Youth unemployment (16-24 year olds) was also down 0.6 percentage points on the previous quarter to 21.9%. This is equivalent to 1.01 million 16-24 year olds unemployed.
The employment rate (for adults aged 16-64) increased by 0.3 percentage points on the previous quarter, to 70.6%. The number of people estimated to be in employment is now thought to be 291,000 lower than the pre-recession peak of 29.6 million (March – May 2008). Unlike previous months, where total increases in employment were entirely or mainly driven by part-time jobs, this latest data suggests that the number of full-time workers has increased by 82,000 on the previous quarter. However, this has still been exceeded by an increase in part-time employment of 83,000. Therefore the number of people in part-time jobs because they cannot find full-time employment remains at a record level, at 1.4 million. Self-employment has also increased in the three months to April, by 84,000 on the previous quarter, and now stands at 4.2 million – the highest level since comparable records began in 1992.
Earnings estimates continue to point to very weak growth in average pay levels, with regular pay (excluding bonuses), rising by only 1.8% between the three months to April 2012 and the same period a year earlier – although this is up slightly (0.2 percentage points) on the growth reported last month.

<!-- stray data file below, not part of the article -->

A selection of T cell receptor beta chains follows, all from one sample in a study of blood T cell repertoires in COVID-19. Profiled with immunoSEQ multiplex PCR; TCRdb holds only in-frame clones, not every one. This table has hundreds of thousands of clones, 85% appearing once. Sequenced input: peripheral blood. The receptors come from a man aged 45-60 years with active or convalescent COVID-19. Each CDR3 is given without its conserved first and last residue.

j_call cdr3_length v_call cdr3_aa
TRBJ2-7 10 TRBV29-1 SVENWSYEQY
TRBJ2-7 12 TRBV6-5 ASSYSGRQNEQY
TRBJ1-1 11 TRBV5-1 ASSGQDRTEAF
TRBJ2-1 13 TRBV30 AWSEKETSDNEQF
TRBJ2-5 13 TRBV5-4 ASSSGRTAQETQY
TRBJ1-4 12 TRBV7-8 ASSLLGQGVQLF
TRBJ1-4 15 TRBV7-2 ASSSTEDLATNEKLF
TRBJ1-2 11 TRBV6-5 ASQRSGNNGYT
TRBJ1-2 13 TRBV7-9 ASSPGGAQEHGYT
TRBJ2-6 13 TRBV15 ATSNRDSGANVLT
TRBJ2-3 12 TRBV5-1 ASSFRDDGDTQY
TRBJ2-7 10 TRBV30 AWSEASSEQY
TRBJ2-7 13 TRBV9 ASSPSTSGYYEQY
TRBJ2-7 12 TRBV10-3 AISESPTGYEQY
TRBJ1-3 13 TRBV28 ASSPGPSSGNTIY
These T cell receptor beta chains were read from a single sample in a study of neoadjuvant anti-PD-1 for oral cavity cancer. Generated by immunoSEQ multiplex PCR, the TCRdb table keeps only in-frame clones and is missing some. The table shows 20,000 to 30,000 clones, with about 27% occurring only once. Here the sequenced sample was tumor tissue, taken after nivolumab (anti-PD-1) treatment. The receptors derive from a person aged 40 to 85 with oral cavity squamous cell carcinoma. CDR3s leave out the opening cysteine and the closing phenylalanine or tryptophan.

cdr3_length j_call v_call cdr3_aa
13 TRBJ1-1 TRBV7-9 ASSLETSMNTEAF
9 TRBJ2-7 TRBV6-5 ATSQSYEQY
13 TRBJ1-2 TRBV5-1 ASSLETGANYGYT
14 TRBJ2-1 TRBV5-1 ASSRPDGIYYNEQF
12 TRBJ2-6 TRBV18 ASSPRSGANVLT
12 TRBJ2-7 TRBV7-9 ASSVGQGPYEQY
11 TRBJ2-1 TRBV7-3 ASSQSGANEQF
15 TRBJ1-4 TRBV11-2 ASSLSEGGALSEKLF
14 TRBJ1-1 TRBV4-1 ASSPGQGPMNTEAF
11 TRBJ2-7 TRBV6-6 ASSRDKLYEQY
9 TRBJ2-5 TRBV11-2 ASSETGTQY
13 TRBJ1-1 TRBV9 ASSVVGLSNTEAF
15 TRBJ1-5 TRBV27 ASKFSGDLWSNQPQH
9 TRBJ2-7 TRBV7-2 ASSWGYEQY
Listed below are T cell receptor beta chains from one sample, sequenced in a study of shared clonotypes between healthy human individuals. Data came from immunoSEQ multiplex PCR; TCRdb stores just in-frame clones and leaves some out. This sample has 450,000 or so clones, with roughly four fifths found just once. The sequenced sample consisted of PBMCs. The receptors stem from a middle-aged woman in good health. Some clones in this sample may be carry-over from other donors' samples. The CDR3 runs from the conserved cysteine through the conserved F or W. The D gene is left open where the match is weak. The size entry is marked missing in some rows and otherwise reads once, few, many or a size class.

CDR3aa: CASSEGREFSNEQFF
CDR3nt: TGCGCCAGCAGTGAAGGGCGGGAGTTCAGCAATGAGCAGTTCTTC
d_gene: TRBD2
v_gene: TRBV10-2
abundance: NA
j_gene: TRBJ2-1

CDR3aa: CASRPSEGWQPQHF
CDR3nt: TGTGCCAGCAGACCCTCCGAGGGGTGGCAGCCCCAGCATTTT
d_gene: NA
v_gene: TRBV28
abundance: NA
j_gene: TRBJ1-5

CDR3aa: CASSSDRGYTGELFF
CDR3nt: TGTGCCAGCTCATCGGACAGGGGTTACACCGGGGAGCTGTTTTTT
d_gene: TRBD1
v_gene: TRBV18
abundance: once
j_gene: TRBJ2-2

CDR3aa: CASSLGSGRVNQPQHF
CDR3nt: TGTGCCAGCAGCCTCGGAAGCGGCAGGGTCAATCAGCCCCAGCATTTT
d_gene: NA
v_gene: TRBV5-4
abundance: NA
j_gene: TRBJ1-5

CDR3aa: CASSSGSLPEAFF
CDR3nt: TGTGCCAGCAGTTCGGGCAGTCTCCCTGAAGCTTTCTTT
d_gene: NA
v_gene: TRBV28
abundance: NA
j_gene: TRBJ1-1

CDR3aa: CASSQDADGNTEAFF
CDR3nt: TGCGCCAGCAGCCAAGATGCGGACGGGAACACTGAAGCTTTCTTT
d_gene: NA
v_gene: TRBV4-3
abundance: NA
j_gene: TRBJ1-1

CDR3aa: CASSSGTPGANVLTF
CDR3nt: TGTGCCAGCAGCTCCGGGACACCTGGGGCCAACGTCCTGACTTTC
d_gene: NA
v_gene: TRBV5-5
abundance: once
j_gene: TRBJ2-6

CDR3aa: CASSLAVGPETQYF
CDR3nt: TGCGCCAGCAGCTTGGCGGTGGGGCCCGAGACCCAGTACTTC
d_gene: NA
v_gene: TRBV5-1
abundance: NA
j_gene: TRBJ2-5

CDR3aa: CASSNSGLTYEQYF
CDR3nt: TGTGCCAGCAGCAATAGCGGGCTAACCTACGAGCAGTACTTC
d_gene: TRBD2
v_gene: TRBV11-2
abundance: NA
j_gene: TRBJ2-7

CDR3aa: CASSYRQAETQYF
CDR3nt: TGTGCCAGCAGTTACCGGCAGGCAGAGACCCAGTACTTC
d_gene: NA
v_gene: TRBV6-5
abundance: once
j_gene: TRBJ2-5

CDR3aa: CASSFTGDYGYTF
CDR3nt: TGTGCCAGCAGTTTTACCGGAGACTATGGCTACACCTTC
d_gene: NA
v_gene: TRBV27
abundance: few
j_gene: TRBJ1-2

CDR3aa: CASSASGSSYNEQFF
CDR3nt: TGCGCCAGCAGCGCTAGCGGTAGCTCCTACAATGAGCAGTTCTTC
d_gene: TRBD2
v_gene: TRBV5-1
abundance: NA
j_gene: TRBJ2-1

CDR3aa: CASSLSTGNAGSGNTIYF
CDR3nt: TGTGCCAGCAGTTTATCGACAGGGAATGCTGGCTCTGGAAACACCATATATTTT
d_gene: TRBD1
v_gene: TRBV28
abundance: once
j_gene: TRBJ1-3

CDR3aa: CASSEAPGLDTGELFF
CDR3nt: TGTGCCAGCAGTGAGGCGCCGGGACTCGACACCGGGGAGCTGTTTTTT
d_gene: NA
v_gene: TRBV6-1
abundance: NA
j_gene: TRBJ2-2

Job Seekers’ Allowance Claimants
Jobseekers’ Allowance (JSA) claimant unemployment for May 2012 increased by 8,100 on the previous month, to reach 1.6 million. This also represents an increase of 96,300 on the same period a year earlier. The claimant count rate was 4.9%, unchanged from the previous month (but 0.3 percentage points higher than the same period a year earlier).
Redundancies and Vacancies
In the three months to April, 155,000 people had become redundant, down 18,000 from the previous quarter and but up 39,000 from the same period a year earlier.
The number of vacancies (advertised through Jobcentre Plus) in the three months to May 2012 was 465,000, up 1,000 compared to the previous quarter and up 7,000 on the same period a year earlier. The number of ILO unemployed adults to every one vacancy has remained unchanged from the previous quarter, at 5.7.